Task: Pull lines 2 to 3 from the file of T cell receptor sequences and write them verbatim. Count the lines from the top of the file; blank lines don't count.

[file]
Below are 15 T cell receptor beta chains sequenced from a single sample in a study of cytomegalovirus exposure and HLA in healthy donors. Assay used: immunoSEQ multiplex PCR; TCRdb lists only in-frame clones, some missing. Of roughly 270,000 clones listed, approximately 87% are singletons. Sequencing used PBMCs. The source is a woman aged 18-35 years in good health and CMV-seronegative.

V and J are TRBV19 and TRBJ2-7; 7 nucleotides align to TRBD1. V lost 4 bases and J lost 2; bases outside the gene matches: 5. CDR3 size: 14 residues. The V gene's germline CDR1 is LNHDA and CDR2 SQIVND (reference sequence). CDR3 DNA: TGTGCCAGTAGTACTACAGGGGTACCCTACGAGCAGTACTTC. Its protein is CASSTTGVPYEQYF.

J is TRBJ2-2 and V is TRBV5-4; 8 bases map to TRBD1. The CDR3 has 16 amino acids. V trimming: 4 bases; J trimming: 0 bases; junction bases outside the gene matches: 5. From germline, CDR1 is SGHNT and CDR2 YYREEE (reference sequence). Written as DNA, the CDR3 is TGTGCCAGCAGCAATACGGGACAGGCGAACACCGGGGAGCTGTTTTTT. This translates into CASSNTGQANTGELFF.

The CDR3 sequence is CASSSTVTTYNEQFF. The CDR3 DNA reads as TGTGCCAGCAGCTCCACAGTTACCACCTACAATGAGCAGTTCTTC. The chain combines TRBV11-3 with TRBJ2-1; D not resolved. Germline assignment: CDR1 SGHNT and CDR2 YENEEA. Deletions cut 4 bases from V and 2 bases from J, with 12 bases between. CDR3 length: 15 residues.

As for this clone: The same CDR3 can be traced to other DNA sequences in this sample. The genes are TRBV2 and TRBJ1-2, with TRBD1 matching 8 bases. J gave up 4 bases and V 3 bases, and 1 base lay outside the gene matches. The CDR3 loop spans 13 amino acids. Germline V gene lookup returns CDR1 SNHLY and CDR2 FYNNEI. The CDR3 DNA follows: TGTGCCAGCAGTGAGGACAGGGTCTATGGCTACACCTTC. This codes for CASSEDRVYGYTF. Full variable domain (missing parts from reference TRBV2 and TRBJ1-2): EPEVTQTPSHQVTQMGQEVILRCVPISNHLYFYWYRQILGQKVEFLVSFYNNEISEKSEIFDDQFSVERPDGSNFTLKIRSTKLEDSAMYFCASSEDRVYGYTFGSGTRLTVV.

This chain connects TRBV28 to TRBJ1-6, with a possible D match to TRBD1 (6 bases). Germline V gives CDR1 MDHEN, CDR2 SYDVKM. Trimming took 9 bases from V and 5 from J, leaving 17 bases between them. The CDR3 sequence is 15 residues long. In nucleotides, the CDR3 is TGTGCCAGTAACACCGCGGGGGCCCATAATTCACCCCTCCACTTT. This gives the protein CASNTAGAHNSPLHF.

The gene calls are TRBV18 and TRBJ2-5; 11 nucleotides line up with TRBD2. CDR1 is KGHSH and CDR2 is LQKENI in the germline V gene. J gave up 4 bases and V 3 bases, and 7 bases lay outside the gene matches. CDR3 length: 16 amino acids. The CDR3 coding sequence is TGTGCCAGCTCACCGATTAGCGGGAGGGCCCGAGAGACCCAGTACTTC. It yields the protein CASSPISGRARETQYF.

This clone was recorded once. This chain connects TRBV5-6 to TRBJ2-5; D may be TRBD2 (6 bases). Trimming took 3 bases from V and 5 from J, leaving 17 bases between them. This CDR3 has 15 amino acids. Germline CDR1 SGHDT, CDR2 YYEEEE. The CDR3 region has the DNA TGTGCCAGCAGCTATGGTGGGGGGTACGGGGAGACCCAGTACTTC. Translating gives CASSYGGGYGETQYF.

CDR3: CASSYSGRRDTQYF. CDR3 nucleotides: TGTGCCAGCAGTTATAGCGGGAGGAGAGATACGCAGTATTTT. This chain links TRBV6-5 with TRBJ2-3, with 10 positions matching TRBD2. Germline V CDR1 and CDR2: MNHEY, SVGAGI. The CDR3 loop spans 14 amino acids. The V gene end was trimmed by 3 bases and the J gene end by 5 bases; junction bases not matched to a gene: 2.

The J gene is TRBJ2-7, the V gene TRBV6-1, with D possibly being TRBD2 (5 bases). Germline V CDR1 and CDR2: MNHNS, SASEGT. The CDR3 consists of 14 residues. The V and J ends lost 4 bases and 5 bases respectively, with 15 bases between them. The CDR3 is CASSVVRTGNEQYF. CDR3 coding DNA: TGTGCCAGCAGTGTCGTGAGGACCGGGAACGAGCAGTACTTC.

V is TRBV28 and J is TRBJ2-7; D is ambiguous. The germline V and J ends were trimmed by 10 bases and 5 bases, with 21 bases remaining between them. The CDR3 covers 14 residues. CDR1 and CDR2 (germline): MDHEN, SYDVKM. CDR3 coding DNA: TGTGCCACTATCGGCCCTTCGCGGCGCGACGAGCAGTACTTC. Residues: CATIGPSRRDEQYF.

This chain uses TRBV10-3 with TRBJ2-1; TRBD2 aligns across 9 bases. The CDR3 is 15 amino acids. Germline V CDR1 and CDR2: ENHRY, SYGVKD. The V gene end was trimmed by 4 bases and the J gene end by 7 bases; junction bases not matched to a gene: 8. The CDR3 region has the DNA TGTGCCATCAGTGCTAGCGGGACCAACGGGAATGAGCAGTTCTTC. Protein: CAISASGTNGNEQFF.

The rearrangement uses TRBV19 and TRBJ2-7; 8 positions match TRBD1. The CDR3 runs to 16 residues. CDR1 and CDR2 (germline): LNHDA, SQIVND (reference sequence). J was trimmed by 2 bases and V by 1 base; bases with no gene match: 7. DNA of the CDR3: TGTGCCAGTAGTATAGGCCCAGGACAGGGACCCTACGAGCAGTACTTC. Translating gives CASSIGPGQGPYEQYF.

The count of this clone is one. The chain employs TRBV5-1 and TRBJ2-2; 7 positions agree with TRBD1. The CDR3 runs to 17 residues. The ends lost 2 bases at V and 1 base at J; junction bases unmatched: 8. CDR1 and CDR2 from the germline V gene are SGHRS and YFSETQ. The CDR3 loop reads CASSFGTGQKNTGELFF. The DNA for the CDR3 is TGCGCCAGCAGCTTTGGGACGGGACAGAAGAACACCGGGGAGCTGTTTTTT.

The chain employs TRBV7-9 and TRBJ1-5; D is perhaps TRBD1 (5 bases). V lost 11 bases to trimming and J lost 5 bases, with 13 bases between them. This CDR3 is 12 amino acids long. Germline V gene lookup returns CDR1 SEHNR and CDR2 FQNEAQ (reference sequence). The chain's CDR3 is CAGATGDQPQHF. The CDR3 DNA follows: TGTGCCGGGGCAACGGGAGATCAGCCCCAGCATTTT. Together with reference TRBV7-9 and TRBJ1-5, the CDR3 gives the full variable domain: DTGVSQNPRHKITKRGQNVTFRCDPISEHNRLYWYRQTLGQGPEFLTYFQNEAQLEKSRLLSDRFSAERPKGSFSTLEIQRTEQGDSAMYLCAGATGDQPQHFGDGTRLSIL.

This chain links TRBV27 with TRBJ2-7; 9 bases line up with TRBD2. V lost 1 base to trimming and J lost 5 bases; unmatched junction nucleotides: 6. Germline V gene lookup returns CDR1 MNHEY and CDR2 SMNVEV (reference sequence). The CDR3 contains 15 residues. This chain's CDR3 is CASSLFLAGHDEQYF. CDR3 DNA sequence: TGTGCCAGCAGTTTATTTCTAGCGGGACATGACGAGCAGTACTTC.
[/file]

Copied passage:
V and J are TRBV19 and TRBJ2-7; 7 nucleotides align to TRBD1. V lost 4 bases and J lost 2; bases outside the gene matches: 5. CDR3 size: 14 residues. The V gene's germline CDR1 is LNHDA and CDR2 SQIVND (reference sequence). CDR3 DNA: TGTGCCAGTAGTACTACAGGGGTACCCTACGAGCAGTACTTC. Its protein is CASSTTGVPYEQYF.

J is TRBJ2-2 and V is TRBV5-4; 8 bases map to TRBD1. The CDR3 has 16 amino acids. V trimming: 4 bases; J trimming: 0 bases; junction bases outside the gene matches: 5. From germline, CDR1 is SGHNT and CDR2 YYREEE (reference sequence). Written as DNA, the CDR3 is TGTGCCAGCAGCAATACGGGACAGGCGAACACCGGGGAGCTGTTTTTT. This translates into CASSNTGQANTGELFF.